March 27, 2019
ThreatMetrix Financial Institution Authentication Strategies for Stopping Malware and Compromised IDs
Posted April 9, 2015
ThreatMetrix Outlines a New Approach in Line with FFIEC’s Joint Statements on Authenticating Customers and Employees
The Federal Financial Institutions Examination Council (FFIEC) has released joint statements dealing with stolen identities and malware that, combined, represent a threat not only to business, but to the entire financial system.
Alisdair Faulkner, ThreatMetrix chief products officer, on a new approach to authentication
“We’re not even halfway through the year and we’ve already seen data breaches of two major healthcare providers, Anthem and Premera, compromise the information of more than 90 million people. As the prevalence of personal data being breached continues to grow, financial institutions need a new approach to authentication and digital identity assessment.”
A summary of key FFIEC joint statements
- Compromised Credentials – Whether an employee or administrator (and this is especially true for customers), banks can no longer trust the static identity of a user login or transaction. Even if a bank’s internal systems can’t be compromised, a bank’s customers and employees can be.
- Destructive Malware – Banks have to continuously evaluate the health and risk of devices being used to access data or perform transactions. The same holds true for an employee accessing services remotely from his or her tablet, or for a sanctioned locked-down PC.
- Shared Intelligence – To defeat malware and compromised credential threats, financial institutions have to look beyond their firewalls and share actionable threat intelligence about unauthorized account access attempts and attack patterns.
Faulkner notes that digital identities power the underworld
“Forget Bitcoin, our digital identities are the cybercurrency that powers the underworld. Unlike credit cards that can be replaced, stolen identities and compromised devices are the gift that keeps on giving – pieces of a user’s digital identity can be used over and over again, with each attack increasing in sophistication on a daily basis. Combining stolen identities, compromised devices and newer device spoofing tools like Anti Detect and Fraud Fox, hackers can routinely bypass first generation authentication technologies still installed at banks. Financial institutions need new ways of assessing digital identities by leveraging global shared intelligence to detect when personal information and devices are being used illegitimately. When one financial institution’s network is breached, every financial institution becomes the target of the digital debris.”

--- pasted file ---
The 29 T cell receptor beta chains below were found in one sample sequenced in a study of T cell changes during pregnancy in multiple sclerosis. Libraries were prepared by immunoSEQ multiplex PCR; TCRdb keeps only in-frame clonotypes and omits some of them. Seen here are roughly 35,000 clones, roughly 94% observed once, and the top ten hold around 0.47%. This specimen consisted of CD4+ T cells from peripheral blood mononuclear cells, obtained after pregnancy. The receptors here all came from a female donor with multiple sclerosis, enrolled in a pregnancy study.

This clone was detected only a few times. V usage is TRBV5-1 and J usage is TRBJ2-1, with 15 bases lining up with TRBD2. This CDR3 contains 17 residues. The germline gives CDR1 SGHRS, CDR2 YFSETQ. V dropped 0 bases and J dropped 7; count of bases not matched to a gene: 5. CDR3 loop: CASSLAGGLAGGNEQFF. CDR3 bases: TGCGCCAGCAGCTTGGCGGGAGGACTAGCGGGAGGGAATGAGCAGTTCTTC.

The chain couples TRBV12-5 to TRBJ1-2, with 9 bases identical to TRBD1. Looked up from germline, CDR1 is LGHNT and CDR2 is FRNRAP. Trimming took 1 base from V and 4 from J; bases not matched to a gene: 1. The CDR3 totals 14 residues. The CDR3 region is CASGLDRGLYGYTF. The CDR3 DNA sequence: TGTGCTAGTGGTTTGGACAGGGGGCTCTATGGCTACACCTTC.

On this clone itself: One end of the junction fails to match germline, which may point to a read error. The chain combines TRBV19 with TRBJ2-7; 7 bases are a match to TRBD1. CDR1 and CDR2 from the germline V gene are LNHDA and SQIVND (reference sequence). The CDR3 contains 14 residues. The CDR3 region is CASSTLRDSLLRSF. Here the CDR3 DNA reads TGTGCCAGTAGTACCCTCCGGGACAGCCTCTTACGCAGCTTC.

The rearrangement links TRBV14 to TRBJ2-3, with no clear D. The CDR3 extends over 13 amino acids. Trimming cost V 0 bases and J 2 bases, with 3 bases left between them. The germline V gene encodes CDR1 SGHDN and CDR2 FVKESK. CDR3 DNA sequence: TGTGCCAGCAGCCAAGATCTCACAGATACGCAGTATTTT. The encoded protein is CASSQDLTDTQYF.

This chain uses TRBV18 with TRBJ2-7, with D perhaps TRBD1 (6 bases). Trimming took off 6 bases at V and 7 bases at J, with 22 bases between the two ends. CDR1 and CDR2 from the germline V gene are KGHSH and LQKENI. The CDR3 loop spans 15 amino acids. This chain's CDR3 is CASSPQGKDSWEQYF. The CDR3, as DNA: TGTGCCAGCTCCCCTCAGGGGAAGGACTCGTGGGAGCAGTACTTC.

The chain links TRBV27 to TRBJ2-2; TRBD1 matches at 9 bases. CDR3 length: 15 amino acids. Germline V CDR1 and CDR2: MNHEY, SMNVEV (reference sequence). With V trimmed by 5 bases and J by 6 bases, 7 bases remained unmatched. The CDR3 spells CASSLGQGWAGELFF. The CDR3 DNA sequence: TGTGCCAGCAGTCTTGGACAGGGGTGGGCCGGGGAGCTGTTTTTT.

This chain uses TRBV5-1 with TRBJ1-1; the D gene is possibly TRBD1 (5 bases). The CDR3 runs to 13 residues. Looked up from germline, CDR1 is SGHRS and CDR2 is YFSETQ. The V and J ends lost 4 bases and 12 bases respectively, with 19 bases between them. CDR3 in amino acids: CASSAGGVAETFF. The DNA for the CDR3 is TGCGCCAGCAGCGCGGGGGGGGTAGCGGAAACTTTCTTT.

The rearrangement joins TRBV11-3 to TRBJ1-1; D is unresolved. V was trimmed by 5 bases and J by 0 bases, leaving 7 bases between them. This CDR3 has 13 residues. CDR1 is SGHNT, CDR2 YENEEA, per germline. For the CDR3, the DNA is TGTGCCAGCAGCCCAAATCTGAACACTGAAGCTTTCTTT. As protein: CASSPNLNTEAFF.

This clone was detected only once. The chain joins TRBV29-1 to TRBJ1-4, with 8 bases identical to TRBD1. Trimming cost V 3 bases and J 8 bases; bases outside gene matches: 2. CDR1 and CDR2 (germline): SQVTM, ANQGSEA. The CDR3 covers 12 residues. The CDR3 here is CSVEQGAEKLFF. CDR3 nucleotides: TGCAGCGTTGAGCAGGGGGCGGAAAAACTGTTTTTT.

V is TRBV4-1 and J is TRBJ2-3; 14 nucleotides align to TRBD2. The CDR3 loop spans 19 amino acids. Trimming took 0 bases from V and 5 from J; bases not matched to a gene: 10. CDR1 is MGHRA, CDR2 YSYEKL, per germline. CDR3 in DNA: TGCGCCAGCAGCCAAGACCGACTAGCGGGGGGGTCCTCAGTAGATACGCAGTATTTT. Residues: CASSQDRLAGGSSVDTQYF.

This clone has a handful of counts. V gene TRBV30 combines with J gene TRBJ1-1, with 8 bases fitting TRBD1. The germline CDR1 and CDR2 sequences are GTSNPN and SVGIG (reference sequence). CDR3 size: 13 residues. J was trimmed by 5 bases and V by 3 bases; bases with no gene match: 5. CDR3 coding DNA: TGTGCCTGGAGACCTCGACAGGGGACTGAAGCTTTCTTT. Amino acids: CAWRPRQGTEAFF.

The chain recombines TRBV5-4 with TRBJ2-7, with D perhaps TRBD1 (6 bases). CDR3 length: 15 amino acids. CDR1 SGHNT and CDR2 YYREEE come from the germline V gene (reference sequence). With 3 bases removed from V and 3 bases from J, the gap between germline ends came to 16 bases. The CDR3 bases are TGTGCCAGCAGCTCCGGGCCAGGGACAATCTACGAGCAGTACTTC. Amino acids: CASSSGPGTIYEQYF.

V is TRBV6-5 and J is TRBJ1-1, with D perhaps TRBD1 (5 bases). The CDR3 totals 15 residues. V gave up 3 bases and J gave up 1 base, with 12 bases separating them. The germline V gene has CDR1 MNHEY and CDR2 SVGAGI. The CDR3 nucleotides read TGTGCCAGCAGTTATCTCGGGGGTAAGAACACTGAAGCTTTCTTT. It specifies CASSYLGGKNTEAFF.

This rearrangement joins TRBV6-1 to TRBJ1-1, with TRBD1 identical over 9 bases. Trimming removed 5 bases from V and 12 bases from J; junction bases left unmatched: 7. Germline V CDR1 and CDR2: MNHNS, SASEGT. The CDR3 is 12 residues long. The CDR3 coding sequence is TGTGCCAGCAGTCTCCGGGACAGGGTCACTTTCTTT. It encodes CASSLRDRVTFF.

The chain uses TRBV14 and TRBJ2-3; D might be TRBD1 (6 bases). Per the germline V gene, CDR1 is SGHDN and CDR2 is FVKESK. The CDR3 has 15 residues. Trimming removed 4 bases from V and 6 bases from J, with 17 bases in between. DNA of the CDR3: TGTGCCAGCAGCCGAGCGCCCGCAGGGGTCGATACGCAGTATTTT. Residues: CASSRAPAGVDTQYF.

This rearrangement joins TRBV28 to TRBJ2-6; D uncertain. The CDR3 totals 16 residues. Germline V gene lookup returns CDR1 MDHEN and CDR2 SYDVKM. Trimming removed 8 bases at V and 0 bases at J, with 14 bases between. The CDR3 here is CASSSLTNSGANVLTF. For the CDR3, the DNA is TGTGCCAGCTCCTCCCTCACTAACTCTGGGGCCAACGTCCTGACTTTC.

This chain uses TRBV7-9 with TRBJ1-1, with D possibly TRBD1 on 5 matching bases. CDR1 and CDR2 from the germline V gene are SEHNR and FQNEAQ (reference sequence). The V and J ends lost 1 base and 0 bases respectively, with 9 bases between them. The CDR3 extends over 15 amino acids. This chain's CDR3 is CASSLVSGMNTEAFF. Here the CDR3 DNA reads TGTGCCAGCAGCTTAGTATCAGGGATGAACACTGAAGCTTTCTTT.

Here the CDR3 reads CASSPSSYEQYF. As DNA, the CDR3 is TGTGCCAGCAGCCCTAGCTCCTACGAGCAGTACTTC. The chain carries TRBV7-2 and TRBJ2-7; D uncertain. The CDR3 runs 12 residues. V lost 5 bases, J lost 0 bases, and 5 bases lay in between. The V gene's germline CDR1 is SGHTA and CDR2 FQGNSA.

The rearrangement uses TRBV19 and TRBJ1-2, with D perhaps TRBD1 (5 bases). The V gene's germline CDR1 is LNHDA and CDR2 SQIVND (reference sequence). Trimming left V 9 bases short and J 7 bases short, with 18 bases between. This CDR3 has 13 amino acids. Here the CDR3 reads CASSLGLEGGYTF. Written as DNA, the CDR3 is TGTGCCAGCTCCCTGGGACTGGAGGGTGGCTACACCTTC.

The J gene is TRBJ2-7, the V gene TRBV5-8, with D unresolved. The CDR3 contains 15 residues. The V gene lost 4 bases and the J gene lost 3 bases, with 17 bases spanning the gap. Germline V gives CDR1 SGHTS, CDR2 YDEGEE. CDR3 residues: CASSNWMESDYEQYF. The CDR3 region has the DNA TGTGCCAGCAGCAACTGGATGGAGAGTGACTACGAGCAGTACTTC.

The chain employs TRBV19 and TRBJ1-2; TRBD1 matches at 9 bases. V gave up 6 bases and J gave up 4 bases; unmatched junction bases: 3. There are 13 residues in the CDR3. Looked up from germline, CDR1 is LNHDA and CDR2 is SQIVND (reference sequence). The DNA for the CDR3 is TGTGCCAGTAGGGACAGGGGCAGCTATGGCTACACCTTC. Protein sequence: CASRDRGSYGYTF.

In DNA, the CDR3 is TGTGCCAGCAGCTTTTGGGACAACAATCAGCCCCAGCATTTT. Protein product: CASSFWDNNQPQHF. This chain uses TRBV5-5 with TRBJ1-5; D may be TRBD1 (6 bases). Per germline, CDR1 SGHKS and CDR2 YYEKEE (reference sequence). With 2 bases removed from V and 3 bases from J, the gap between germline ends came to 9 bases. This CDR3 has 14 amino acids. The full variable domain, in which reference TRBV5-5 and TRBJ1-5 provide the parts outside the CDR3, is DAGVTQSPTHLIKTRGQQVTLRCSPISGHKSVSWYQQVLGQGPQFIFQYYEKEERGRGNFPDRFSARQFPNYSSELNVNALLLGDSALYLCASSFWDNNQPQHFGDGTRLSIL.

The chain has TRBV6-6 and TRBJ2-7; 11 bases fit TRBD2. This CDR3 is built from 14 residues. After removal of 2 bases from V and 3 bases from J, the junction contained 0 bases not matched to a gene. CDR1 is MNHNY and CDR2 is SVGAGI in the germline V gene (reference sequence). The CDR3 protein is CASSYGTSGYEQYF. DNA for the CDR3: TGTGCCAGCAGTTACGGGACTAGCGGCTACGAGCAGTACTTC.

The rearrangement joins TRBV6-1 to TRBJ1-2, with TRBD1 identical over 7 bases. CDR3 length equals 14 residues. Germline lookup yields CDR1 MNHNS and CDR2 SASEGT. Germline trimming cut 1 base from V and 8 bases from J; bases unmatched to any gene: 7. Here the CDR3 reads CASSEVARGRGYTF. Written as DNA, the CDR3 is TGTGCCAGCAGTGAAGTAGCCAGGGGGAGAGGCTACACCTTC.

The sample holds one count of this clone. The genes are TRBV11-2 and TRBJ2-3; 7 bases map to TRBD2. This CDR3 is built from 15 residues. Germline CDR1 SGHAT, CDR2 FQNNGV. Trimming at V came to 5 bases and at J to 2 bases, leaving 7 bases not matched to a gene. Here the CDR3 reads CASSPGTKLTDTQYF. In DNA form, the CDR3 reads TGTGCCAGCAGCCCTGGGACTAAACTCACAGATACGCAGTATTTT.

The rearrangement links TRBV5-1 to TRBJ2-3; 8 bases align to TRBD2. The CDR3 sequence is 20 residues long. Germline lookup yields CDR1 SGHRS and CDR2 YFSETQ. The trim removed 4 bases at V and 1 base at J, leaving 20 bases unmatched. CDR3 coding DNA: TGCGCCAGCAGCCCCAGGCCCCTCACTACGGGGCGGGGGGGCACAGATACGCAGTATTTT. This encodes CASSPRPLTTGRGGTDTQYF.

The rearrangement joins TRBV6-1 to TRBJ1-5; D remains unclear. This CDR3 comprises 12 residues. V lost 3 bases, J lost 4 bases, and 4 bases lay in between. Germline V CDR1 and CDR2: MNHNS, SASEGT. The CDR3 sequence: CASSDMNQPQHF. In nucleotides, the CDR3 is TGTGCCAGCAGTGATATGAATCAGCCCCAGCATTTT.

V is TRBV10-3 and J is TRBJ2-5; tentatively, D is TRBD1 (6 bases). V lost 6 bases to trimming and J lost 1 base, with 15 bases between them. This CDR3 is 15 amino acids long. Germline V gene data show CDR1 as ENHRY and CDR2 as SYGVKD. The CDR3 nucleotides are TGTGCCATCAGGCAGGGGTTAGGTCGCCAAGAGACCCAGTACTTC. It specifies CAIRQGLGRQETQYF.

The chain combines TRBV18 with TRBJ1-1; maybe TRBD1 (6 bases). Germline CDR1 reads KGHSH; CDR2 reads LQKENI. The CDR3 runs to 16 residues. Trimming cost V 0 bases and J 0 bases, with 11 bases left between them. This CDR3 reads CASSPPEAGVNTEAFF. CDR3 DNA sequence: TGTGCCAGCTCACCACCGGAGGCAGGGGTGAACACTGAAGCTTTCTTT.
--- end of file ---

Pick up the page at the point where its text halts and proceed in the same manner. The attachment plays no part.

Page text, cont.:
The ThreatMetrix Global Trust Intelligence Network (The Network) offers features to help financial institutions protect themselves from compromised credentials and malware
- Persona ID – Persona ID enables financial institutions to connect users with their related attributes and activities. Included in these attributes and activities are email addresses, payment details, past transactions, accounts, devices, location, proxies etc. These details are tied to digital “personas.” And, incoming transactions are evaluated against the corresponding digital identities in real-time and enables ThreatMetrix to distinguish legitimate users and cybercriminals.
- Layered Approach – Rather than providing “Bigger Data,” which creates too many alerts to act on quickly, The Network uses pin-point decision analytics to assess devices, threats, personas and behavior across its anonymized digital identity network. This makes it possible to accurately identify cybercriminals in real time without added customer friction.
The Network: real-time intelligence
In an environment where financial institutions must assume digital identities and devices are compromised before authenticating logins or transactions, The Network delivers real-time intelligence, providing businesses with consistent risk assessments of data and creating unique digital identities for users by mapping their online behaviors and devices to protect customers from fraudulent transactions.